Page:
Kohlrabi is a misunderstood vegetable I think. It looks somewhat like a martian and I hear a lot of groaning when it appears at the farm share. I have consumed quite a bit of kohlabri in my day because it’s one of my mother’s favorite vegetables. My mother grew up eating it in Bangalore, many times cooked in sambar, a spicy lentil stew. These kohlrabi that I got were kind of small so I used them all up in the sambar.
Kohlrabi is in the cabbage family so it has some similarities in flavor, but when cooked in this stew, the pieces become watery and almost melt in your mouth. One thing about kohlrabi is that you have to make sure to peel the outer-skin off completely because it is tough and fibrous (trust me because I have made this mistake!). You can also cook the leaves, which kind of remind me of collards a bit.
In an attempt to finish off a leftover red onion, I added it to my sambar too but later when talking with my mom she told me that putting onion and kohlrabi together is like sacrilege. I guess cabbagey vegetables and onions are not to be mixed traditionally so feel free to omit (even though I know onion fried in butter is hard to say no to;)
I’ve shared this recipe for sambar before but made with potato and carrot. It’s very versatile so use it not only to cook your kohlrabi but many other vegetables like spinach, squash, string beans, cabbage, eggplant, etc.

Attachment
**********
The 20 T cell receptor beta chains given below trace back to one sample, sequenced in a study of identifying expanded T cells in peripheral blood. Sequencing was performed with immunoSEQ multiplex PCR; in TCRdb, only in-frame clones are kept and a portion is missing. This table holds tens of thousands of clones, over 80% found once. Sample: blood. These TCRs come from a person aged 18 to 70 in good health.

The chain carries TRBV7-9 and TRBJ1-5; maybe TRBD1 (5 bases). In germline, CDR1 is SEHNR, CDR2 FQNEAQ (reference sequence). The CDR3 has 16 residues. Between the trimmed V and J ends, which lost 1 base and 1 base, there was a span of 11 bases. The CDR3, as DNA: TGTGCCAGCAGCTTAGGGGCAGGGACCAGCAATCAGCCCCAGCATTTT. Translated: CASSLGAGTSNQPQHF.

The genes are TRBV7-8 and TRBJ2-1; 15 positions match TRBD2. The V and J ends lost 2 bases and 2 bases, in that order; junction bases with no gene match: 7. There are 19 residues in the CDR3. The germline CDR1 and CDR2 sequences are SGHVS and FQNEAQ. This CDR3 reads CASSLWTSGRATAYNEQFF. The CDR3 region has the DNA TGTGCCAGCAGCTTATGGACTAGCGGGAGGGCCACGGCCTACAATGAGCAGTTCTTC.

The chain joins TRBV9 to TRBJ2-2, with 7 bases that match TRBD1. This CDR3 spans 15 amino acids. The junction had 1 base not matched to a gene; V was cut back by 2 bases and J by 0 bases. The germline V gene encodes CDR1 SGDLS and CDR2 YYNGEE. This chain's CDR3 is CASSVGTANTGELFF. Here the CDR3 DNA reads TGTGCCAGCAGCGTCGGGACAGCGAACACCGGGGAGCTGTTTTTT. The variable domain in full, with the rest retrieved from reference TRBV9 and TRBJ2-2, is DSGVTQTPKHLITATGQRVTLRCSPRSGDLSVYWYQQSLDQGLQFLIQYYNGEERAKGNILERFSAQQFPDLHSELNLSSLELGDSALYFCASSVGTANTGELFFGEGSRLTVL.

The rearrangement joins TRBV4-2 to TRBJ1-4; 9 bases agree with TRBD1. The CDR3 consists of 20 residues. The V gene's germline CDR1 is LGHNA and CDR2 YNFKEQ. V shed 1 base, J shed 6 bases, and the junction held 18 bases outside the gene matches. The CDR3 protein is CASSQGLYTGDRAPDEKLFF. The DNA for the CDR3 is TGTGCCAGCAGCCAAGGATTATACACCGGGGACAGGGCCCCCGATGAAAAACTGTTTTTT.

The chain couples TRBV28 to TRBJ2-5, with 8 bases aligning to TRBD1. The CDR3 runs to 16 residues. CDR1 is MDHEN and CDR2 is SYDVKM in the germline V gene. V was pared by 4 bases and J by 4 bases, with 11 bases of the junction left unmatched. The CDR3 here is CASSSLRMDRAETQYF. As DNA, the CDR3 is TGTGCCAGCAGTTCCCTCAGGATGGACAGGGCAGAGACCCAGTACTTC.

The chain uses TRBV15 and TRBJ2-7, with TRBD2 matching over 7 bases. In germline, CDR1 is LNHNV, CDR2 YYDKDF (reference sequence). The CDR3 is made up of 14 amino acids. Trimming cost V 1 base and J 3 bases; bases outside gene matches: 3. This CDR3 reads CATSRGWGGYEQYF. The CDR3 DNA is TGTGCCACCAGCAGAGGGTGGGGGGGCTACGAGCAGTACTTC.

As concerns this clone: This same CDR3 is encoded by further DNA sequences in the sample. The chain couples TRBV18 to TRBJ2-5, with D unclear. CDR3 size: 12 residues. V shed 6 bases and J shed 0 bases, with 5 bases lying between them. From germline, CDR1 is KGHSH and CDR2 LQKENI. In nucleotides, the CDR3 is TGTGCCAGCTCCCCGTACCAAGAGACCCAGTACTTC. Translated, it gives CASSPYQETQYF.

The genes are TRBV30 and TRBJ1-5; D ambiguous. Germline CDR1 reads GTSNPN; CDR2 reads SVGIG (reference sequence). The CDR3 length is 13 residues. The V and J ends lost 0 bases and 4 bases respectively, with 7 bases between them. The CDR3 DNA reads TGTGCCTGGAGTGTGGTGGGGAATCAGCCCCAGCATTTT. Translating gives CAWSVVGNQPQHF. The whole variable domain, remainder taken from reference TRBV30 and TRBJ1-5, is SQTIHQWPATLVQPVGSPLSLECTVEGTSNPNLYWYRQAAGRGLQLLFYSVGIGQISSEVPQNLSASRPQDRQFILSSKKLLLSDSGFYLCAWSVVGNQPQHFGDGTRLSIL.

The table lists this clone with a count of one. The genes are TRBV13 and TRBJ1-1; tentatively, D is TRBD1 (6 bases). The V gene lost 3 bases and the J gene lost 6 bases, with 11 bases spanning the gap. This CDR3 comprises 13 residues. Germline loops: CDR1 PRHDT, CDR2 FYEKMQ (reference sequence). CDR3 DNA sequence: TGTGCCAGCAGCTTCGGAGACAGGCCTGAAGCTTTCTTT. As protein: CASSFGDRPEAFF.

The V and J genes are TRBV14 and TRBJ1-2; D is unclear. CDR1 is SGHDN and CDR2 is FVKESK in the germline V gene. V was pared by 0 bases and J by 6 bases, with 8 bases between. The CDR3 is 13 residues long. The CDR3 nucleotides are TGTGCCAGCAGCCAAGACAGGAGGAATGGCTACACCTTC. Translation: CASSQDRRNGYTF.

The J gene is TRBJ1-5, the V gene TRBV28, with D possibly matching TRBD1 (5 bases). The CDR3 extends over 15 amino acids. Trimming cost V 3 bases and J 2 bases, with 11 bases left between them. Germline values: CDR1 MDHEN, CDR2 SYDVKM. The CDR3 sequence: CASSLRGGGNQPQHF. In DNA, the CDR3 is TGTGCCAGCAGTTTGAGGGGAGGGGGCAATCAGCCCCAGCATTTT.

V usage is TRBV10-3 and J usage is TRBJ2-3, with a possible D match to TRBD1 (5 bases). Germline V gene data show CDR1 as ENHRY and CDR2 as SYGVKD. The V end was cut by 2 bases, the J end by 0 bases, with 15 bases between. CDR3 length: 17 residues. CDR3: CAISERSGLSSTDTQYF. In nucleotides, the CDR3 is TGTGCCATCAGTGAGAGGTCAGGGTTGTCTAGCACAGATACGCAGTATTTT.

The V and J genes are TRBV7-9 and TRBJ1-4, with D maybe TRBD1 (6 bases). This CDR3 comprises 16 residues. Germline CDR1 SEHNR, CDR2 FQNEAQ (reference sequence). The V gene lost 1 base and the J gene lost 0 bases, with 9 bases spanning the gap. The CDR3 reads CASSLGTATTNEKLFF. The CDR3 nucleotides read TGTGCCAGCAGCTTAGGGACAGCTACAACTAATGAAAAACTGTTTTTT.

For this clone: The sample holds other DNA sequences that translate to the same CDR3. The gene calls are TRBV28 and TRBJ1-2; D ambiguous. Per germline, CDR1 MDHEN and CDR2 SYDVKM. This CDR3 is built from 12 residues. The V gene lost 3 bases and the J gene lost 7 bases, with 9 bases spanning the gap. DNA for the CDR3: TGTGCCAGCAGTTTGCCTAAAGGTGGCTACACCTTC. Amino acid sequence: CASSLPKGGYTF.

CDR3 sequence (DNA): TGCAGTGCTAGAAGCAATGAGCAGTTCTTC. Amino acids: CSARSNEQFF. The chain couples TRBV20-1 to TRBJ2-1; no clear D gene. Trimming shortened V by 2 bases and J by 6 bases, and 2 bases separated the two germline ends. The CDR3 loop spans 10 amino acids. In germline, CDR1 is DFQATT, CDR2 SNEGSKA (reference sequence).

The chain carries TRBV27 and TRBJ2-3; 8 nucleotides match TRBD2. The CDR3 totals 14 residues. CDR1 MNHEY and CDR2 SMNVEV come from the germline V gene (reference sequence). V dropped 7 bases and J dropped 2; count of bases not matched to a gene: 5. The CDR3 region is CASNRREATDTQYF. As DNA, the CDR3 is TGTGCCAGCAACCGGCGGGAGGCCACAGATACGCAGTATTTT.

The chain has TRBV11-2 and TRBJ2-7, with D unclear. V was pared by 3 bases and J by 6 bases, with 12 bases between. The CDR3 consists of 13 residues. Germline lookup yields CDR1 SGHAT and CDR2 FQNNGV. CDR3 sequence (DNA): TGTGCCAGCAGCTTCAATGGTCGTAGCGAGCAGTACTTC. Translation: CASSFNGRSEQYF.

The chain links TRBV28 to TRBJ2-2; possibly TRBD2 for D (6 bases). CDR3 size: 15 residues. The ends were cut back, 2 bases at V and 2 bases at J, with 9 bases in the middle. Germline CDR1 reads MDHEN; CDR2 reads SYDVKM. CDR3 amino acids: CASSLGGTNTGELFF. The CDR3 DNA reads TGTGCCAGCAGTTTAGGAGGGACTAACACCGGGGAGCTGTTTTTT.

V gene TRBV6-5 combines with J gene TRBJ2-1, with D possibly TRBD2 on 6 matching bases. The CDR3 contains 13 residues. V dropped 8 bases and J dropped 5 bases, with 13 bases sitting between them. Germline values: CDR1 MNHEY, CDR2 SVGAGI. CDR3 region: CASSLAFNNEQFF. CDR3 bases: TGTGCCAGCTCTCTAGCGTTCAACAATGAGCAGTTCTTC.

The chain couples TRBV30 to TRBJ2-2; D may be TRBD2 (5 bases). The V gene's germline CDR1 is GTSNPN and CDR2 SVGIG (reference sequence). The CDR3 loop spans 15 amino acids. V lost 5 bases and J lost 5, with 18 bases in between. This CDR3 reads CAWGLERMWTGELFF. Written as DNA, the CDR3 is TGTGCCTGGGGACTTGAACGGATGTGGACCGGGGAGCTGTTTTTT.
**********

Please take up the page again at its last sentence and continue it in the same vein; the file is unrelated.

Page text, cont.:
1 large or 4 small kohlrabi, skin removed and chopped into cubes (~1 cup), leaves chopped
1 cup masoor dal (red lentil)
6 cups water
2 tablespoons sambar powder (MTR brand is good if you don’t have homemade)
1/2 teaspoon turmeric
1 teaspoon tamarind paste
2 tablespoons frozen fresh coconut (optional)
salt to taste
For tempering oil:
2 tablespoons oil or ghee (clarified butter)
pinch of asafetida or hing
1/2 teaspoon black mustard seeds
4 fresh curry leaves (fresh or dried)
1 dried red chili (broken into pieces by hand)
1/2 red onion
Wash masoor dal until water is clear, drain and set aside.
Add drained lentil and 6 cups of water to pot. Bring to a boil under medium/high heat and then leave at medium heat. Ladle out any foam that comes to the surface. Once foam stops, add turmeric and kohlrabi pieces and mix up. The dal and vegetables take about 30 minutes to cook. The lentils should be fallen apart and the kohlrabi should be soft. At this point, add in the kohlrabi leaves.
Add sambar powder and mix well. Simmer for 5 minutes. Should get a golden-like residue forming on the surface. Add salt to your taste, tamarind and coconut and mix well. Make sure the tamarind is completely dissolved. You can also at this time, add more water depending on your preference of thickness. Cook for a few more minutes. Turn off heat.
In a separate small pan, heat 2 tablespoons of ghee or oil and put in asafetida and black mustard seeds. Wait for the seeds to pop a bit. To help this happen, you can put a lid over the pan. Once its popped for a few seconds, turn the heat down a little and put the curry leaves and broken up chilis. Coat the leaves and chili with the oil and fry for a few seconds. Add in the chopped onions and fry for 10 minutes on low heat. The onions should be translucent and give off a nice fragrance. Pour this mixture over the lentils and vegetables and mix well.
You can serve with rice and some yogurt on the side.
*Sambar powder is made from: